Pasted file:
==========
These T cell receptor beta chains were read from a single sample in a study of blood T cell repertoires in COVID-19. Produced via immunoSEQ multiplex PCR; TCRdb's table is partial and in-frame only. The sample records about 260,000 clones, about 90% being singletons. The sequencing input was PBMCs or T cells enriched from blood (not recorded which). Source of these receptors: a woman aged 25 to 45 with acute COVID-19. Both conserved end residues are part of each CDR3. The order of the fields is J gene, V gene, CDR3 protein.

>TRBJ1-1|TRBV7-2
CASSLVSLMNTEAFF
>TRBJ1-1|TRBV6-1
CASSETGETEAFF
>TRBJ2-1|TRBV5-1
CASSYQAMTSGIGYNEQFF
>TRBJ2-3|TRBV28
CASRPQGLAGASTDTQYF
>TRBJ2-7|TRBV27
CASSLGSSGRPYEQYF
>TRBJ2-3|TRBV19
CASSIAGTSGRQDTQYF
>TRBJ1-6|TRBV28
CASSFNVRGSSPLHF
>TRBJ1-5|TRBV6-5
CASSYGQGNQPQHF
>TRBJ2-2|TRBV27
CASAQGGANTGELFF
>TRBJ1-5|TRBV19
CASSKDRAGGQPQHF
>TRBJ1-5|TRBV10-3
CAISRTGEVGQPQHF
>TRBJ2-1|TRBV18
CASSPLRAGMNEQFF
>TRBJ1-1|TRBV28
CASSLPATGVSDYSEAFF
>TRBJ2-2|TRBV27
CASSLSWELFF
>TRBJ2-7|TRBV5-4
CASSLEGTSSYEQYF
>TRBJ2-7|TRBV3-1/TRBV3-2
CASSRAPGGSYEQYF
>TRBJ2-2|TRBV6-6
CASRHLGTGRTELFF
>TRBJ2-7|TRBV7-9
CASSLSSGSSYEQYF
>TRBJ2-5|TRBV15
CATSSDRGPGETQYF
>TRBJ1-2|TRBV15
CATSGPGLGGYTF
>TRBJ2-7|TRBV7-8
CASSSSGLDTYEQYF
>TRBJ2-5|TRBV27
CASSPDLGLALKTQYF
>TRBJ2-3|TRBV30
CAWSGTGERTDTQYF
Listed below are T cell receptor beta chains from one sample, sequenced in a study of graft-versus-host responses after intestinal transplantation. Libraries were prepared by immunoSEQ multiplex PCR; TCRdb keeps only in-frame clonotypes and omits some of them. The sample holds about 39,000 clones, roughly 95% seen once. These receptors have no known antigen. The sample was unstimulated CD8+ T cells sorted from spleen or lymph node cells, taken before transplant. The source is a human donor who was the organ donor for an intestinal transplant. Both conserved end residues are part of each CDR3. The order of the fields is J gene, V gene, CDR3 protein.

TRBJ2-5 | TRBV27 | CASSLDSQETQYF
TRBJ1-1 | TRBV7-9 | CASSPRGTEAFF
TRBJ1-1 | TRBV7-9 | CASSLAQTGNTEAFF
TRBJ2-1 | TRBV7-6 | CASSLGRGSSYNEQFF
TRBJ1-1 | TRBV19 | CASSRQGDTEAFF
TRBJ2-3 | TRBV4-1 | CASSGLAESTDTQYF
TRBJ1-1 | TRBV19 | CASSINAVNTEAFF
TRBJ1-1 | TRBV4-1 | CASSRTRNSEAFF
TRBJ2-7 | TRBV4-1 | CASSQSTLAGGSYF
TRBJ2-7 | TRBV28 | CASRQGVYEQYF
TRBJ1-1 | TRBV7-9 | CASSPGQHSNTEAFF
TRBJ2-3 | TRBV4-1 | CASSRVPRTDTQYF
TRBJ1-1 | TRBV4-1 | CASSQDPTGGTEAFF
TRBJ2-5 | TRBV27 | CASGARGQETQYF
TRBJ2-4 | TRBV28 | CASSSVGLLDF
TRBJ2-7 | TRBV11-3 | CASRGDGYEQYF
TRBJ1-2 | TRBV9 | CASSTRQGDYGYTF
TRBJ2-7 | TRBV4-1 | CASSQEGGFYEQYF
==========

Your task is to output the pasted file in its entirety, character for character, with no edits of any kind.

These T cell receptor beta chains were read from a single sample in a study of blood T cell repertoires in COVID-19. Produced via immunoSEQ multiplex PCR; TCRdb's table is partial and in-frame only. The sample records about 260,000 clones, about 90% being singletons. The sequencing input was PBMCs or T cells enriched from blood (not recorded which). Source of these receptors: a woman aged 25 to 45 with acute COVID-19. Both conserved end residues are part of each CDR3. The order of the fields is J gene, V gene, CDR3 protein.

>TRBJ1-1|TRBV7-2
CASSLVSLMNTEAFF
>TRBJ1-1|TRBV6-1
CASSETGETEAFF
>TRBJ2-1|TRBV5-1
CASSYQAMTSGIGYNEQFF
>TRBJ2-3|TRBV28
CASRPQGLAGASTDTQYF
>TRBJ2-7|TRBV27
CASSLGSSGRPYEQYF
>TRBJ2-3|TRBV19
CASSIAGTSGRQDTQYF
>TRBJ1-6|TRBV28
CASSFNVRGSSPLHF
>TRBJ1-5|TRBV6-5
CASSYGQGNQPQHF
>TRBJ2-2|TRBV27
CASAQGGANTGELFF
>TRBJ1-5|TRBV19
CASSKDRAGGQPQHF
>TRBJ1-5|TRBV10-3
CAISRTGEVGQPQHF
>TRBJ2-1|TRBV18
CASSPLRAGMNEQFF
>TRBJ1-1|TRBV28
CASSLPATGVSDYSEAFF
>TRBJ2-2|TRBV27
CASSLSWELFF
>TRBJ2-7|TRBV5-4
CASSLEGTSSYEQYF
>TRBJ2-7|TRBV3-1/TRBV3-2
CASSRAPGGSYEQYF
>TRBJ2-2|TRBV6-6
CASRHLGTGRTELFF
>TRBJ2-7|TRBV7-9
CASSLSSGSSYEQYF
>TRBJ2-5|TRBV15
CATSSDRGPGETQYF
>TRBJ1-2|TRBV15
CATSGPGLGGYTF
>TRBJ2-7|TRBV7-8
CASSSSGLDTYEQYF
>TRBJ2-5|TRBV27
CASSPDLGLALKTQYF
>TRBJ2-3|TRBV30
CAWSGTGERTDTQYF
Listed below are T cell receptor beta chains from one sample, sequenced in a study of graft-versus-host responses after intestinal transplantation. Libraries were prepared by immunoSEQ multiplex PCR; TCRdb keeps only in-frame clonotypes and omits some of them. The sample holds about 39,000 clones, roughly 95% seen once. These receptors have no known antigen. The sample was unstimulated CD8+ T cells sorted from spleen or lymph node cells, taken before transplant. The source is a human donor who was the organ donor for an intestinal transplant. Both conserved end residues are part of each CDR3. The order of the fields is J gene, V gene, CDR3 protein.

TRBJ2-5 | TRBV27 | CASSLDSQETQYF
TRBJ1-1 | TRBV7-9 | CASSPRGTEAFF
TRBJ1-1 | TRBV7-9 | CASSLAQTGNTEAFF
TRBJ2-1 | TRBV7-6 | CASSLGRGSSYNEQFF
TRBJ1-1 | TRBV19 | CASSRQGDTEAFF
TRBJ2-3 | TRBV4-1 | CASSGLAESTDTQYF
TRBJ1-1 | TRBV19 | CASSINAVNTEAFF
TRBJ1-1 | TRBV4-1 | CASSRTRNSEAFF
TRBJ2-7 | TRBV4-1 | CASSQSTLAGGSYF
TRBJ2-7 | TRBV28 | CASRQGVYEQYF
TRBJ1-1 | TRBV7-9 | CASSPGQHSNTEAFF
TRBJ2-3 | TRBV4-1 | CASSRVPRTDTQYF
TRBJ1-1 | TRBV4-1 | CASSQDPTGGTEAFF
TRBJ2-5 | TRBV27 | CASGARGQETQYF
TRBJ2-4 | TRBV28 | CASSSVGLLDF
TRBJ2-7 | TRBV11-3 | CASRGDGYEQYF
TRBJ1-2 | TRBV9 | CASSTRQGDYGYTF
TRBJ2-7 | TRBV4-1 | CASSQEGGFYEQYF